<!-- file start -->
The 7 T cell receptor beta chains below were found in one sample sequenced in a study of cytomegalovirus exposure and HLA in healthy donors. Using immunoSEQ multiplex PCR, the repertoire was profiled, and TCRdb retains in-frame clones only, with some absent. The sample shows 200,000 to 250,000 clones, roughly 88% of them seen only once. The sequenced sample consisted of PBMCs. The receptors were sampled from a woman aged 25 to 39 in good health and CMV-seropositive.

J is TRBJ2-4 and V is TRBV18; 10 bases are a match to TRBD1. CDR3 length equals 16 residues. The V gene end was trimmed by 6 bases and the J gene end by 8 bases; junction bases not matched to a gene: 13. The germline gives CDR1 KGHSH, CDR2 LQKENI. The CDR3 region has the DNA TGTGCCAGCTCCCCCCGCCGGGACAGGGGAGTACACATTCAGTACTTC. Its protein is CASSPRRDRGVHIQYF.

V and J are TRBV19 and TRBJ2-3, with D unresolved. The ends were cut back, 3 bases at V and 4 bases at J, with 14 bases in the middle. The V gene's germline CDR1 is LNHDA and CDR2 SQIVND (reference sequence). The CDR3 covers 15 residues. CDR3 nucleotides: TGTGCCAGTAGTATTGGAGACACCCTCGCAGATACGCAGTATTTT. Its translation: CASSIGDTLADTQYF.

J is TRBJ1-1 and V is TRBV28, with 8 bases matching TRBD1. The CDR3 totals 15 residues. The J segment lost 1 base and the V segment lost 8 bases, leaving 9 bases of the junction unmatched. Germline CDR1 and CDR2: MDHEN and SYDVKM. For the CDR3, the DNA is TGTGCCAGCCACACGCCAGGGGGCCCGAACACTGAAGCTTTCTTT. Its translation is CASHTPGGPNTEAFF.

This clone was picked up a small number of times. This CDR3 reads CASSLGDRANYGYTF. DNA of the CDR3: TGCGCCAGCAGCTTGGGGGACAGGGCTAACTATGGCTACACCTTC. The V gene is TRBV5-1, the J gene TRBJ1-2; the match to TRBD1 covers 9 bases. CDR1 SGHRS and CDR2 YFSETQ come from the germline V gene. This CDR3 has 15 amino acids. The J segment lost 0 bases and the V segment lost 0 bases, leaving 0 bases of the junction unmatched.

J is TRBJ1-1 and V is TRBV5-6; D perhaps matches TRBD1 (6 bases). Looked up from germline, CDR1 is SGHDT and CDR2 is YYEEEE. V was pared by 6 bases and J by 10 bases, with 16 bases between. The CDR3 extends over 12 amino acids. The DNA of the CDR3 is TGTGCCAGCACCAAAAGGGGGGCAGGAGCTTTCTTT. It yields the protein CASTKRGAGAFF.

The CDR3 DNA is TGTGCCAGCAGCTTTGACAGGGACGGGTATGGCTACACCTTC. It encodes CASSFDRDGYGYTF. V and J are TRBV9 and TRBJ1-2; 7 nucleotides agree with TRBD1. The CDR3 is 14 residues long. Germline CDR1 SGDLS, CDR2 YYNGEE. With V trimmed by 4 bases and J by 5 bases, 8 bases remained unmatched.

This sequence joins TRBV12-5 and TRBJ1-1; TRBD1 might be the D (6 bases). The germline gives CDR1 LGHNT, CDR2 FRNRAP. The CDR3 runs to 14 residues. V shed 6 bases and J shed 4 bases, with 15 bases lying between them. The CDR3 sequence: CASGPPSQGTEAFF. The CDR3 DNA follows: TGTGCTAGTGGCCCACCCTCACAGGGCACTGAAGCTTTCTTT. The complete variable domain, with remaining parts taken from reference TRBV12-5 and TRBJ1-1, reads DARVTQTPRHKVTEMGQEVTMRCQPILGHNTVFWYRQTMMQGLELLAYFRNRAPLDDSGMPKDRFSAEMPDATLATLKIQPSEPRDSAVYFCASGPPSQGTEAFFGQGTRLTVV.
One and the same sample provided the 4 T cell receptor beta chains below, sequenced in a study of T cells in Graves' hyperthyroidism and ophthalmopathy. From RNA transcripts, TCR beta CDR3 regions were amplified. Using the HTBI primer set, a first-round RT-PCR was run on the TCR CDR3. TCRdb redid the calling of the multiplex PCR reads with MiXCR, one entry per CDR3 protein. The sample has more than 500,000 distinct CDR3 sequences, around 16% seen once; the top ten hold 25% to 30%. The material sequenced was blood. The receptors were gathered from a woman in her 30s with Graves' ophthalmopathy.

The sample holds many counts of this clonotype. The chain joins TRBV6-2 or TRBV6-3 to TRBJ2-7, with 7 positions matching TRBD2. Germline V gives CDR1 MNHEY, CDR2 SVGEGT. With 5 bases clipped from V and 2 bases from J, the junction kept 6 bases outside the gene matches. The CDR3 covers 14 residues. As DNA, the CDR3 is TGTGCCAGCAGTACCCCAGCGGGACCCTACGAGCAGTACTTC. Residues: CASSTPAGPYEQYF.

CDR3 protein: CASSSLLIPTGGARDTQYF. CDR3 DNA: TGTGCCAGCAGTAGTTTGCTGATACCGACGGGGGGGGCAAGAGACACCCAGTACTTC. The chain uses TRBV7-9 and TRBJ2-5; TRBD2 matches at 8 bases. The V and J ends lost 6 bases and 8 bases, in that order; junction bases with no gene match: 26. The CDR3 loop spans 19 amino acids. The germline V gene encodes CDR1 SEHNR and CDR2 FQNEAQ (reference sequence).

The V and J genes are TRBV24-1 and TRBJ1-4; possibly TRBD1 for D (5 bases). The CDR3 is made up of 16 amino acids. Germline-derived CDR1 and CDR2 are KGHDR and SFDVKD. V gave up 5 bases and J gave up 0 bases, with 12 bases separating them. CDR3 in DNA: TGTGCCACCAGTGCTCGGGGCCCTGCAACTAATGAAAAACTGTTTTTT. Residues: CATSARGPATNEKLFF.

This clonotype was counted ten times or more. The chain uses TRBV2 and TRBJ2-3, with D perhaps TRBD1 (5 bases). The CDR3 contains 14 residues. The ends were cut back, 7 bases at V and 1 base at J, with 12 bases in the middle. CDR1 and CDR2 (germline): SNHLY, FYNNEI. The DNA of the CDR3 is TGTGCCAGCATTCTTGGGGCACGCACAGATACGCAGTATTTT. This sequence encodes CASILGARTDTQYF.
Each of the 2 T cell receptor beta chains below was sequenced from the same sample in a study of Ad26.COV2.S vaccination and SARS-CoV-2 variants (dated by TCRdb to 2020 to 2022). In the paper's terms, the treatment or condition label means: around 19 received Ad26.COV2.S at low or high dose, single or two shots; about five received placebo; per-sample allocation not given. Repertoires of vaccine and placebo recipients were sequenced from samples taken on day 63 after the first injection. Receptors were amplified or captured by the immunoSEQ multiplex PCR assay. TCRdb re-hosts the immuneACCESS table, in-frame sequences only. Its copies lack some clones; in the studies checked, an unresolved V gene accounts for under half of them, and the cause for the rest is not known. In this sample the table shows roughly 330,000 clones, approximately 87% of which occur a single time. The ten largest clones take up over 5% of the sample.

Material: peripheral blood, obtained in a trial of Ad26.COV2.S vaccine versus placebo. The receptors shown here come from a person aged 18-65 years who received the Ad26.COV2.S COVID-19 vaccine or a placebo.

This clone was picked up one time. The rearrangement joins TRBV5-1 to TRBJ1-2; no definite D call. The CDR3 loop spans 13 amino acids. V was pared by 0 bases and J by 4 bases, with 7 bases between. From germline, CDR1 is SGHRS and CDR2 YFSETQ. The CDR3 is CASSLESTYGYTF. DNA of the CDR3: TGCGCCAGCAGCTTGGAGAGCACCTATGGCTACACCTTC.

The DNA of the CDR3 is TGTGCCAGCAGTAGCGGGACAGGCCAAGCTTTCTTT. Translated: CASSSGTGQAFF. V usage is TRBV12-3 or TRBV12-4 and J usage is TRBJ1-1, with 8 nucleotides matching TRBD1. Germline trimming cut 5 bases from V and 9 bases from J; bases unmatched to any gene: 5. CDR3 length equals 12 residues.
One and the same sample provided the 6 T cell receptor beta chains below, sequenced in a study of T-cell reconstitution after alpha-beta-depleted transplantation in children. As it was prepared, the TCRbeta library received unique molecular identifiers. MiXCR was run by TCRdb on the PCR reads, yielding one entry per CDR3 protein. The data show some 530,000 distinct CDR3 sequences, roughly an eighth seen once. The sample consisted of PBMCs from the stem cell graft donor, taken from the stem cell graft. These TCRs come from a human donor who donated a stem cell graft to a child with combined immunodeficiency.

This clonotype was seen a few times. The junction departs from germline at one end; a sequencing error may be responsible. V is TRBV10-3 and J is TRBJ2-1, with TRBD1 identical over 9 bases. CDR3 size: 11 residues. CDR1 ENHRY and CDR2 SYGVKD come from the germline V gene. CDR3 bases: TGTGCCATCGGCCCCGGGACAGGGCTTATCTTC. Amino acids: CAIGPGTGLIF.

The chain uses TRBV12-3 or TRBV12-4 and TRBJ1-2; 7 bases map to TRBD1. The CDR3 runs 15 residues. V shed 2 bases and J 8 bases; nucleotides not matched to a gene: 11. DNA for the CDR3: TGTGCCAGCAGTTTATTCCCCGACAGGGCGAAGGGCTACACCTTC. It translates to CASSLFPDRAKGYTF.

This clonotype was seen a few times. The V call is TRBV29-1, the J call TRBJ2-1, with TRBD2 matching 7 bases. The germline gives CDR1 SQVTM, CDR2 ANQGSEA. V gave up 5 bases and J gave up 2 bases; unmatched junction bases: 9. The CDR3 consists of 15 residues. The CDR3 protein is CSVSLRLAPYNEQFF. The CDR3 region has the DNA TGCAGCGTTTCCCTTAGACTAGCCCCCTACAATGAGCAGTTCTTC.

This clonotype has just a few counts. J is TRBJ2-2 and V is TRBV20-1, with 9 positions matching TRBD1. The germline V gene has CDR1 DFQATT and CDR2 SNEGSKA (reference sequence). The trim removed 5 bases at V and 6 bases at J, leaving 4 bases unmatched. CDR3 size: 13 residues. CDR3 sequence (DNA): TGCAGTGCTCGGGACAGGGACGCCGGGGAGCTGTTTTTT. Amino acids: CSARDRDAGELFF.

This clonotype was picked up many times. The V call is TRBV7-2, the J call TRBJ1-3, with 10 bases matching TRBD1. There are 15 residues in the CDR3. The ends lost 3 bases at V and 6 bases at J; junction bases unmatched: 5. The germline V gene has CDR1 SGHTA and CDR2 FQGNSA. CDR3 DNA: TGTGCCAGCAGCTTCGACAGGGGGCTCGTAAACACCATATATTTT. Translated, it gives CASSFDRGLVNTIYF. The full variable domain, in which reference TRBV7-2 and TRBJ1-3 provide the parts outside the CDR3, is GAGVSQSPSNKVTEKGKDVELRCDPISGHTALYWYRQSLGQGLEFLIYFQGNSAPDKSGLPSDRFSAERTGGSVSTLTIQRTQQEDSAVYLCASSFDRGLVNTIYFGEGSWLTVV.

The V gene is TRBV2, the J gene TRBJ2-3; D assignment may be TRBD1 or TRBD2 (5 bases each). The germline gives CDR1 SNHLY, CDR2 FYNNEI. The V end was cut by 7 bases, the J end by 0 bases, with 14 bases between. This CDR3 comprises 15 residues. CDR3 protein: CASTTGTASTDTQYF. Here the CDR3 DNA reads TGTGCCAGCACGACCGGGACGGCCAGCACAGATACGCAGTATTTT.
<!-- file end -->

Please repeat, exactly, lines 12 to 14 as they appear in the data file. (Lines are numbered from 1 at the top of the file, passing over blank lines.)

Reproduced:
The V and J genes are TRBV24-1 and TRBJ1-4; possibly TRBD1 for D (5 bases). The CDR3 is made up of 16 amino acids. Germline-derived CDR1 and CDR2 are KGHDR and SFDVKD. V gave up 5 bases and J gave up 0 bases, with 12 bases separating them. CDR3 in DNA: TGTGCCACCAGTGCTCGGGGCCCTGCAACTAATGAAAAACTGTTTTTT. Residues: CATSARGPATNEKLFF.

This clonotype was counted ten times or more. The chain uses TRBV2 and TRBJ2-3, with D perhaps TRBD1 (5 bases). The CDR3 contains 14 residues. The ends were cut back, 7 bases at V and 1 base at J, with 12 bases in the middle. CDR1 and CDR2 (germline): SNHLY, FYNNEI. The DNA of the CDR3 is TGTGCCAGCATTCTTGGGGCACGCACAGATACGCAGTATTTT. This sequence encodes CASILGARTDTQYF.
Each of the 2 T cell receptor beta chains below was sequenced from the same sample in a study of Ad26.COV2.S vaccination and SARS-CoV-2 variants (dated by TCRdb to 2020 to 2022). In the paper's terms, the treatment or condition label means: around 19 received Ad26.COV2.S at low or high dose, single or two shots; about five received placebo; per-sample allocation not given. Repertoires of vaccine and placebo recipients were sequenced from samples taken on day 63 after the first injection. Receptors were amplified or captured by the immunoSEQ multiplex PCR assay. TCRdb re-hosts the immuneACCESS table, in-frame sequences only. Its copies lack some clones; in the studies checked, an unresolved V gene accounts for under half of them, and the cause for the rest is not known. In this sample the table shows roughly 330,000 clones, approximately 87% of which occur a single time. The ten largest clones take up over 5% of the sample.